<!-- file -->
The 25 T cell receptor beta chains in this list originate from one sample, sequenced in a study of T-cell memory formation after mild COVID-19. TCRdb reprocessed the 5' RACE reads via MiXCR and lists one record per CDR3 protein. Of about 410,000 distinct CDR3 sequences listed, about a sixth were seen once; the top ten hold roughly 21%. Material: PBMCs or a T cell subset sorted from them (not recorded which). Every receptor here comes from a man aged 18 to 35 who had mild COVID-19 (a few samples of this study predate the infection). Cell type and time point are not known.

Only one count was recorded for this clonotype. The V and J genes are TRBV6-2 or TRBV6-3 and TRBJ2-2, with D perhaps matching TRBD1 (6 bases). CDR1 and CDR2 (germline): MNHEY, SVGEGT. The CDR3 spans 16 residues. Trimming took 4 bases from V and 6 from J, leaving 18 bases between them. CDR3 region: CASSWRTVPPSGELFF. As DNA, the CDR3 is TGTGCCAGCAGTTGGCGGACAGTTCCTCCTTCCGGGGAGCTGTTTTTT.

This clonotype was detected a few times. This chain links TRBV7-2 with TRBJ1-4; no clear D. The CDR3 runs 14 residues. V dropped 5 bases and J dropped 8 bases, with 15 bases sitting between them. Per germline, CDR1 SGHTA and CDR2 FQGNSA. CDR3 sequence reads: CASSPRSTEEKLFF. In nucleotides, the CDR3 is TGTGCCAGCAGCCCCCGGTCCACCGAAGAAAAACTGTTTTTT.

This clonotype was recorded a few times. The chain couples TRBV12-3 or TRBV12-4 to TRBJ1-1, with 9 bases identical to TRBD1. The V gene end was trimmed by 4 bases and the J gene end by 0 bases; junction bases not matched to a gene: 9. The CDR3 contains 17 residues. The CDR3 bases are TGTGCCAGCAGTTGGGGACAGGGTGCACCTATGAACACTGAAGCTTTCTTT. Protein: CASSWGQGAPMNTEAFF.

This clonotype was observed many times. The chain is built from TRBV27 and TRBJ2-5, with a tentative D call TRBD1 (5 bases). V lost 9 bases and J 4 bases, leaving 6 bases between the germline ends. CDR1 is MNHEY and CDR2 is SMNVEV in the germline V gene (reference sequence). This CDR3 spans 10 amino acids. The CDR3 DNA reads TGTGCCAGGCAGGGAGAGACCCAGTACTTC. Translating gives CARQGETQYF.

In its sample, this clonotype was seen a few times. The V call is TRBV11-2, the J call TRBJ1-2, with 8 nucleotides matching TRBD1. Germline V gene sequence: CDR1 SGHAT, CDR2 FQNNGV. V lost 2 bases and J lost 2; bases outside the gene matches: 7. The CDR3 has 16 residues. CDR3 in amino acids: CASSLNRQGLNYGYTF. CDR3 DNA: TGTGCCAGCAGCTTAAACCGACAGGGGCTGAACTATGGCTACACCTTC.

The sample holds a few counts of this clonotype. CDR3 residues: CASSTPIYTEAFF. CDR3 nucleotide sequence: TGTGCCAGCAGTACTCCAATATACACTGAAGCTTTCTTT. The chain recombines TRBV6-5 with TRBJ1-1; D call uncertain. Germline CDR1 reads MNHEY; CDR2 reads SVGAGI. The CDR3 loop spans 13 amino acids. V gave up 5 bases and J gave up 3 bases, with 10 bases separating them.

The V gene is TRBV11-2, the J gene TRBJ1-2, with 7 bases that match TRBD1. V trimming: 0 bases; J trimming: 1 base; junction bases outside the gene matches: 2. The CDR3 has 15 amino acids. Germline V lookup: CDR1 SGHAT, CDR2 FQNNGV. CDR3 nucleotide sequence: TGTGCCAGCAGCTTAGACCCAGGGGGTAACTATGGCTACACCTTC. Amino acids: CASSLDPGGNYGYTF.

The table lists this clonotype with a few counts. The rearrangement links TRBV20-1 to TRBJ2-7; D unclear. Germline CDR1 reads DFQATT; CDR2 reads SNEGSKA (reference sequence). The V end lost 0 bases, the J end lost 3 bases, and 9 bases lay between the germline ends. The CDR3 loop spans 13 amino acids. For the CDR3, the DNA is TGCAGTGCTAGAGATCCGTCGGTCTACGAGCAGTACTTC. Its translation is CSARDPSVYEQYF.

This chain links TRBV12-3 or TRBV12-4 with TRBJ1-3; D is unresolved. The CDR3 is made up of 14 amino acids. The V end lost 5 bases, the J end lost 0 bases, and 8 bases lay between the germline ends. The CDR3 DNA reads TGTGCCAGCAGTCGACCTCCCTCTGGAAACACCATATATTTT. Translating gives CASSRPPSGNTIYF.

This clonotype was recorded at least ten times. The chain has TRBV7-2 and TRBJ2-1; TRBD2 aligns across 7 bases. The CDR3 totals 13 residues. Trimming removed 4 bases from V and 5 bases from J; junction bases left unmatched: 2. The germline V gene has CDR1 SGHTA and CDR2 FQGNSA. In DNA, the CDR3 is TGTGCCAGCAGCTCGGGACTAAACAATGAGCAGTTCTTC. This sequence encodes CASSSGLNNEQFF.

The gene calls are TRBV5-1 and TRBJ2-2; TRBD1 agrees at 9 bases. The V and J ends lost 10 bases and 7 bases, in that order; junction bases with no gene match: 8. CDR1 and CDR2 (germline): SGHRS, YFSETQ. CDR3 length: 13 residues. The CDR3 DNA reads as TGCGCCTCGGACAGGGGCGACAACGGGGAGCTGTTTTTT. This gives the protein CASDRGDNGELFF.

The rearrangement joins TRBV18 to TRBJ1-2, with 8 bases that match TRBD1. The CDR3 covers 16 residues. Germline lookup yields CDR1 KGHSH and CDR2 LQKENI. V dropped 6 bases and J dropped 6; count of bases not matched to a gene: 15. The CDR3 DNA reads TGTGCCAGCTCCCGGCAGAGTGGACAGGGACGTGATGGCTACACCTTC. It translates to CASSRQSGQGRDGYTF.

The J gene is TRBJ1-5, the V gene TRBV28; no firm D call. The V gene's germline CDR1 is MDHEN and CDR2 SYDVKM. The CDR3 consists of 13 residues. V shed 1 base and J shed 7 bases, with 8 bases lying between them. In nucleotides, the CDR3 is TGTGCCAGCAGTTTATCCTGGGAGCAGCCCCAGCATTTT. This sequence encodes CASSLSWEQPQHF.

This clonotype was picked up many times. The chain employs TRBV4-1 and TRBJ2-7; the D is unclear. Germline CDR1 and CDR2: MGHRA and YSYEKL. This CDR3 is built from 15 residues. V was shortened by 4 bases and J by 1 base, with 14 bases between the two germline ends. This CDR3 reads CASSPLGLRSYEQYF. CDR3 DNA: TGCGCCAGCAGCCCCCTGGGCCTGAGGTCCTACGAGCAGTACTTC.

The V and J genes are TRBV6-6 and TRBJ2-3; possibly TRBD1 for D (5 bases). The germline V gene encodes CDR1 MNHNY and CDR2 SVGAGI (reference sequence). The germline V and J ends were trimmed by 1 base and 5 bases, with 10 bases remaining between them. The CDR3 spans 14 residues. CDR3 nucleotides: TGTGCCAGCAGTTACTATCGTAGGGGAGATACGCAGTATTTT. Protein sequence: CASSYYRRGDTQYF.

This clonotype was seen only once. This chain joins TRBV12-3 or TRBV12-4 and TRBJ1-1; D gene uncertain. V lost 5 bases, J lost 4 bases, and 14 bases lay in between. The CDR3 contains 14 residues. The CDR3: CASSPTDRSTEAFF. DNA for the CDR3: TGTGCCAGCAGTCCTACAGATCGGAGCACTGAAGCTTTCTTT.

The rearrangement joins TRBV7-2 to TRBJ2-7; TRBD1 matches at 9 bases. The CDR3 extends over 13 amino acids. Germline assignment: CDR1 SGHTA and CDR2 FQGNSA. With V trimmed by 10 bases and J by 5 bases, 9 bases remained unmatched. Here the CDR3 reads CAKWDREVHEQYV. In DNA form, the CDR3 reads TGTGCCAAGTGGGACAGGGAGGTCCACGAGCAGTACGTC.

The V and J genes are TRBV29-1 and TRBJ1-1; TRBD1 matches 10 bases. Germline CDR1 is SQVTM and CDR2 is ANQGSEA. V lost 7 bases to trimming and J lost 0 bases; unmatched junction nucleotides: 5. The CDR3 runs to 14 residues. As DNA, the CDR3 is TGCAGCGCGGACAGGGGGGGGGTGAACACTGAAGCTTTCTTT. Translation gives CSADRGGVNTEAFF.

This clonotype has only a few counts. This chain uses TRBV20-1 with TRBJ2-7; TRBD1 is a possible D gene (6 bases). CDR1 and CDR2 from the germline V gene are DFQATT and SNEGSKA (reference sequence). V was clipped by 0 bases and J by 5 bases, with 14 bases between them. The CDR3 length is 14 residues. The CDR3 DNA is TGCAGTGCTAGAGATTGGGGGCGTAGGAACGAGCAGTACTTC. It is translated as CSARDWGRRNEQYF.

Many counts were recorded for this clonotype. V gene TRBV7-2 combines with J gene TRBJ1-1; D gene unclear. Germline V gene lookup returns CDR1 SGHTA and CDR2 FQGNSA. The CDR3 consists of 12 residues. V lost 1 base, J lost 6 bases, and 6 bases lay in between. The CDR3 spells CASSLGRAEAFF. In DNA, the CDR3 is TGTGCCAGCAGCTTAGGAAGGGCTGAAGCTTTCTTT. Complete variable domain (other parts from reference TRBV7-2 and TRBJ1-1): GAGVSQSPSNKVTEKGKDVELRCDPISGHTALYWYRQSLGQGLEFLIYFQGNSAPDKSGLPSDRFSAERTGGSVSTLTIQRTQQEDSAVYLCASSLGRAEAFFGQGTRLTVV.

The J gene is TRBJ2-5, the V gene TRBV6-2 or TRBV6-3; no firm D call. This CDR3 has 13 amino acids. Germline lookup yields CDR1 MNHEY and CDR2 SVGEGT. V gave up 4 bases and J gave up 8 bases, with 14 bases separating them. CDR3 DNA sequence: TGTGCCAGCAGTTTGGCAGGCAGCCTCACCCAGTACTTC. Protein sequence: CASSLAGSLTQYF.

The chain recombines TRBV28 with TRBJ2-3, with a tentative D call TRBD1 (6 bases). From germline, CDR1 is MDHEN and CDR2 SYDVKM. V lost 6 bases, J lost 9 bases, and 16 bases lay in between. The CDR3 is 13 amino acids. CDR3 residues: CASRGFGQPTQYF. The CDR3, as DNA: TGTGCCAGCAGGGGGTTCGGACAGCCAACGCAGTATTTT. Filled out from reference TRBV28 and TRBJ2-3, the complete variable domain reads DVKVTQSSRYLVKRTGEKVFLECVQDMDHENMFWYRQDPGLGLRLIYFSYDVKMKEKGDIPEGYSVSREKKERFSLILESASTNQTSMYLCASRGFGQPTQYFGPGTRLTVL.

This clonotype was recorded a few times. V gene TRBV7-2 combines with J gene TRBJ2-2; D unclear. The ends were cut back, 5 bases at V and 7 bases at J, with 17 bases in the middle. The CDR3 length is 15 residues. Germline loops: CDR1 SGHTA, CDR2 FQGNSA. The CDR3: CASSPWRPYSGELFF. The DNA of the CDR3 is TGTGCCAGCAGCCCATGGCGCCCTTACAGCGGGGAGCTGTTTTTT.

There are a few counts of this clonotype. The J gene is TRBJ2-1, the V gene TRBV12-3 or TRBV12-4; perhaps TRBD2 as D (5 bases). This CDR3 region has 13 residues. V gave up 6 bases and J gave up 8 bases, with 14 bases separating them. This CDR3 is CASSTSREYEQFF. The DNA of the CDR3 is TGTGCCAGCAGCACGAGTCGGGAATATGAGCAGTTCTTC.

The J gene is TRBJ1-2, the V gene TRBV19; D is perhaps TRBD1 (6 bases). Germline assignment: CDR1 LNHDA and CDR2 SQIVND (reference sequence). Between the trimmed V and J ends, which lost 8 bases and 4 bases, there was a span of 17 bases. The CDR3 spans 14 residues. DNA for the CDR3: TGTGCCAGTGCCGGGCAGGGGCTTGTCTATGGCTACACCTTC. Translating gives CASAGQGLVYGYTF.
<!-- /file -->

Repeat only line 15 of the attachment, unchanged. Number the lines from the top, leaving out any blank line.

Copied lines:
This clonotype was picked up many times. The chain employs TRBV4-1 and TRBJ2-7; the D is unclear. Germline CDR1 and CDR2: MGHRA and YSYEKL. This CDR3 is built from 15 residues. V was shortened by 4 bases and J by 1 base, with 14 bases between the two germline ends. This CDR3 reads CASSPLGLRSYEQYF. CDR3 DNA: TGCGCCAGCAGCCCCCTGGGCCTGAGGTCCTACGAGCAGTACTTC.